Healthy stem cells produce billions of different cells every day, and these go on to perform a wide range of functions in our bodies. But this production line can be hijacked, as is the case in certain types of cancer. One such cancer is Acute Myeloid Leukaemia (AML). Zahra Aboukhalil, a DPhil student in the Vyas lab, is trying to find out how this hijacking takes place in AML. In this piece, for which she was awarded the Moorbath Domus prize by Linacre College, she tells us more about her project and how it could help develop improved treatments.
Not all cells are equal. While many cells in the body are busy performing a specific function, such as sensing the world around us or protecting us from infection, other cells are responsible for maintaining the production of new cells. This happens in a series of steps, and at the top of this hierarchy are stem cells, the master regulators. Stem cells have the unique ability of both producing more of themselves (self-renew) and generating a multitude of other cell types. This means that, throughout our lives, the body continues to have the ability to produce more cells. A small group of stem cells keep the production line active.
Cancer hijacks this well-refined system and disrupts the production of healthy cells. It also establishes its own hierarchy by generating cancer stem cells. These cells have the power to indefinitely produce cancerous cells and generate new cancer stem cells. As many treatments do not specifically target cancer stem cells, treatment success can be limited. By evading treatment detection, cancer stem cells can lurk in the background, awaiting the opportunity to re-establish their reign.
A classic example of a healthy stem cell hierarchy is the production of the cells in the blood and immune systems, which is driven by haematopoietic stem cells (HSCs). HSCs manage an exceptional production line that generates all the cells circulating in our blood. This tightly controlled process produces billions of new blood cells every single day. Immune and blood cells are produced through intermediate (progenitor) cells, which act as the primary workforce in the production line. These progenitor cells have a decreased ability to self-renew and are more restricted in the different types of cell they can produce.
Acute myeloid leukaemia (AML), the most common acute adult blood cancer, is capable of crippling this healthy production of immune and blood cells. Like a production line with a failure midway, generation of the final product of immune and blood cells is halted, due to a build-up of faulty progenitor cells. AML establishes this malfunction by diverting the cells along its own cancerous production line. Controlling this cancerous system is the leukaemia stem cell (LSC).
Intriguingly, our lab at the MRC Weatherall Institute of Molecular Medicine has shown that in most cases of AML, rather than completely impersonating the healthy HSC, the LSC resembles the healthy, progenitor cells. But despite its likeness to progenitor cells, the LSC re-activates the ability to self-renew, allowing it to generate not only leukaemic cells, but also additional LSCs. To eradicate leukaemia, we must target the LSC and to achieve this goal it is essential that we develop a thorough understanding of these cells.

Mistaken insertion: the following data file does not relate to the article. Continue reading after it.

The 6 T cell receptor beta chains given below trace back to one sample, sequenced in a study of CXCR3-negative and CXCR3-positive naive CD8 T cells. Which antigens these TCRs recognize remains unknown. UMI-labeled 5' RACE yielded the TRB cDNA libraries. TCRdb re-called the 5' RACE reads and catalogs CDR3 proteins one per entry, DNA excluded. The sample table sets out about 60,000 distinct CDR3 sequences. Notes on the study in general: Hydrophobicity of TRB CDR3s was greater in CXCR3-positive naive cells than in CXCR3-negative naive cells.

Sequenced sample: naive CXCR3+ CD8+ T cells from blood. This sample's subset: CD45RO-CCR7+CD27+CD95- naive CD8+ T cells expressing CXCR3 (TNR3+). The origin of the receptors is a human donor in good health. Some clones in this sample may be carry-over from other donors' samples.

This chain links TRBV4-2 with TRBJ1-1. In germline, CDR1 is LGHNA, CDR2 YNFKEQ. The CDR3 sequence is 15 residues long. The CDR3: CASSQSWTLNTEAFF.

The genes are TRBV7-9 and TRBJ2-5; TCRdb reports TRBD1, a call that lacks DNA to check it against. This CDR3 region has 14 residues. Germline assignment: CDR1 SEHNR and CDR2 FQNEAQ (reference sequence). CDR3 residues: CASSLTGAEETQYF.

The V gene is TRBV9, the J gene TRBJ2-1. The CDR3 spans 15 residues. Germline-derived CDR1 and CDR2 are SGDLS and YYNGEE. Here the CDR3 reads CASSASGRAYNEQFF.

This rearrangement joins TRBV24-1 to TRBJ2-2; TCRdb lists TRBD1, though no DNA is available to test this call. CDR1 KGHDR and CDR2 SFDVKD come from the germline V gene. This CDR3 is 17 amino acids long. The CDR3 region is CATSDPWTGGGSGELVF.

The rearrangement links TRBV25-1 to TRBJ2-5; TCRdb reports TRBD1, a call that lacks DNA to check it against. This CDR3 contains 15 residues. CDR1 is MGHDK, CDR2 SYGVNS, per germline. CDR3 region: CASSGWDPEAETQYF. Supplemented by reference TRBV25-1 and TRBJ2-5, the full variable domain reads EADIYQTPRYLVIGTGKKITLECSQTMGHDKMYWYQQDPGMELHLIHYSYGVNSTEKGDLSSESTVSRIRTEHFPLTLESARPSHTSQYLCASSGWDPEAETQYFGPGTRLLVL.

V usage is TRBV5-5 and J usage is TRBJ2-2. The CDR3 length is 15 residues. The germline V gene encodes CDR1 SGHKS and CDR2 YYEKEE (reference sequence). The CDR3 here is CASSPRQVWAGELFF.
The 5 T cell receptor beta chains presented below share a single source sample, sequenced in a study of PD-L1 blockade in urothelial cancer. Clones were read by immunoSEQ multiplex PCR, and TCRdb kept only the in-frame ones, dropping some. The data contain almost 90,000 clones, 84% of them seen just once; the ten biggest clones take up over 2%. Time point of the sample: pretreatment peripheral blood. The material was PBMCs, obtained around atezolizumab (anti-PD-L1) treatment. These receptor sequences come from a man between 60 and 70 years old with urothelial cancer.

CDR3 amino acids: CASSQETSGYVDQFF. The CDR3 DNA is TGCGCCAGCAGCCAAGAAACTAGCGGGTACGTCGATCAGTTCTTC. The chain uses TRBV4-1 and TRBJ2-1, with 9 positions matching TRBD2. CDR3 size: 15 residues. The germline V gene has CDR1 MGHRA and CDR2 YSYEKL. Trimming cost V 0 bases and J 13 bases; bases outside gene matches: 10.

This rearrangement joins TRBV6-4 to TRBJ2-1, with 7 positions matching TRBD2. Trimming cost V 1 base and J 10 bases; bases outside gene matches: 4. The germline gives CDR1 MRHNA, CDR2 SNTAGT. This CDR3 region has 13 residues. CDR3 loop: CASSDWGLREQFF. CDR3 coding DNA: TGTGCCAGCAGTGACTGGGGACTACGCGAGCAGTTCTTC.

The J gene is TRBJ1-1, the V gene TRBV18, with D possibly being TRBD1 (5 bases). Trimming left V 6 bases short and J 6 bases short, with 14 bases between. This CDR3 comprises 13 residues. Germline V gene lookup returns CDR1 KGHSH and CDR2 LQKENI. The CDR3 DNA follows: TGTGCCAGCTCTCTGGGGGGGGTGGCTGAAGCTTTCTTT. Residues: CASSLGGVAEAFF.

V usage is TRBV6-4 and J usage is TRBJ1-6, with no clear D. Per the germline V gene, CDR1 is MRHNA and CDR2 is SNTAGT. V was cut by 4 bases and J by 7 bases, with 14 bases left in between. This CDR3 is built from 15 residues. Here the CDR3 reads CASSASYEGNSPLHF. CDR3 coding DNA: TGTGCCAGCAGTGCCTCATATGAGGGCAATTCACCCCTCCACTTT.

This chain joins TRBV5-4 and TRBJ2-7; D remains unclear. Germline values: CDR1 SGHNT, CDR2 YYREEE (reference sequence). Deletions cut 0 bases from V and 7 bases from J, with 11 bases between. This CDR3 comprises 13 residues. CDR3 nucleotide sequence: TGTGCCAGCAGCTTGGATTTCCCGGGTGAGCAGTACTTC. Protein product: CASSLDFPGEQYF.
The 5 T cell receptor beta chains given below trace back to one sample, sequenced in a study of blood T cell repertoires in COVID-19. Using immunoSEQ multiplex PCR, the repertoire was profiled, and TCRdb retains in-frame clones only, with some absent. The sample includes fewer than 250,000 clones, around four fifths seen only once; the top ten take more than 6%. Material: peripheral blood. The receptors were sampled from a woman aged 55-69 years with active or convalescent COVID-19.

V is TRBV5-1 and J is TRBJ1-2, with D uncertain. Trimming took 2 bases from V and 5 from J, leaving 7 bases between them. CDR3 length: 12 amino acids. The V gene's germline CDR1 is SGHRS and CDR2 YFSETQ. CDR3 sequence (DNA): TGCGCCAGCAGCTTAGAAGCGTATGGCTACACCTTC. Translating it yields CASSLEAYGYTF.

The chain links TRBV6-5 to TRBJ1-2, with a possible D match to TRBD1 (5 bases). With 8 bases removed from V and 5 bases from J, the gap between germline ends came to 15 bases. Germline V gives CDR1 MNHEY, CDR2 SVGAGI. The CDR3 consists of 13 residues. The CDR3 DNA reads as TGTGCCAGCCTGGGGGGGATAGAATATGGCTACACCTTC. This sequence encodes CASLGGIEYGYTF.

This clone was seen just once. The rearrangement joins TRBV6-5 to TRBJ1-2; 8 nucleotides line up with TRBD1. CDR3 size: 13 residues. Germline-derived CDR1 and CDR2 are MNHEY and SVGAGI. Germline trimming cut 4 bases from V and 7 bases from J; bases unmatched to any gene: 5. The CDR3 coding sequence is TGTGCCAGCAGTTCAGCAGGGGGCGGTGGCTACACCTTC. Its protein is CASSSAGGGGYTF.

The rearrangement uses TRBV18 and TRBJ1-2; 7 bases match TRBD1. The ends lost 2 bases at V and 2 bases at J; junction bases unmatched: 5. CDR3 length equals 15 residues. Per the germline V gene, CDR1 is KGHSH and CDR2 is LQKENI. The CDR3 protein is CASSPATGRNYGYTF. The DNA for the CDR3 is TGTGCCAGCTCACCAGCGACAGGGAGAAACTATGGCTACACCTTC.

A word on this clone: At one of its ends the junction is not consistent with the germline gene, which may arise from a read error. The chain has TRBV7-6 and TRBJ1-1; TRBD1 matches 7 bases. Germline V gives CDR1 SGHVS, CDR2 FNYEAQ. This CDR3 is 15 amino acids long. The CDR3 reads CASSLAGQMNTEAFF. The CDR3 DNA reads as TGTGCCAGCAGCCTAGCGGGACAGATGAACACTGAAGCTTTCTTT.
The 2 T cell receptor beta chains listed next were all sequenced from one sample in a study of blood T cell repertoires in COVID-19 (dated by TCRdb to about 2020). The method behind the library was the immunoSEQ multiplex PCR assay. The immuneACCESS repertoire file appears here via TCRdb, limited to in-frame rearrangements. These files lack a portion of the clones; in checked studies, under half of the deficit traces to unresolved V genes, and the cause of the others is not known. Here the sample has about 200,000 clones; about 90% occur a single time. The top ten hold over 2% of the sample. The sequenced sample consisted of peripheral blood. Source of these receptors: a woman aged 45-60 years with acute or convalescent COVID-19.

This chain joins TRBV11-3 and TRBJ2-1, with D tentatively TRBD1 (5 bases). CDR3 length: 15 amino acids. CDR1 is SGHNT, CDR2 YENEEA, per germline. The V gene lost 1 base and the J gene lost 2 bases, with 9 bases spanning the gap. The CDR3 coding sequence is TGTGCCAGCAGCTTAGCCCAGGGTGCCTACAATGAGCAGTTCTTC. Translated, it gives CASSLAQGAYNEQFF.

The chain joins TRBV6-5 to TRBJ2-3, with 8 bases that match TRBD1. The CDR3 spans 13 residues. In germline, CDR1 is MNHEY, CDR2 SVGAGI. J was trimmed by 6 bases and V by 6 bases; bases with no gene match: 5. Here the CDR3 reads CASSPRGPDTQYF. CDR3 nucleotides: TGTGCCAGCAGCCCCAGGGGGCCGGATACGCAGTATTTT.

A fundamental step towards understanding any cell’s behaviour is investigating its genes. All our cells contain the same DNA, which is made up of functional units known as genes. The extent to which these genes are used determines a cell’s function and role. A molecule called RNA is the messenger that allows the DNA to be read and used by the cell. The RNA produced by a cell represents the genes the cell is using and thus reveals information about how the cell functions. By decoding a cell’s RNA we can expose its unique fingerprint.
© Zahra Aboukhalil (right) with members of the Vyas lab
As part of my PhD project, our lab has applied this powerful technique to blood cells and has identified the fingerprints of healthy HSCs and progenitor cells. We have also completed the decoding of the LSC’s RNA, in order to compare it with healthy cells. I seek to identify the genes that are key to the survival and function of the LSC. My ultimate aim is to understand what empowers the LSC to maintain leukaemia. This knowledge will help develop new, specific, treatments targeting the LSC, striving to shut off the leukaemic production line from the top.
Leukaemia is a prime example of how a cancer can mimic healthy cells to its advantage. Healthy stem cells carry out the extraordinary feat of producing billions of different cells of diverse types through a tightly regulated hierarchy of cells. This system is usurped in cancer and a cancerous hierarchy is established. Ultimately, by understanding and targeting the fundamental features of the cancer stem cell, we can progress towards truly eliminating the disease.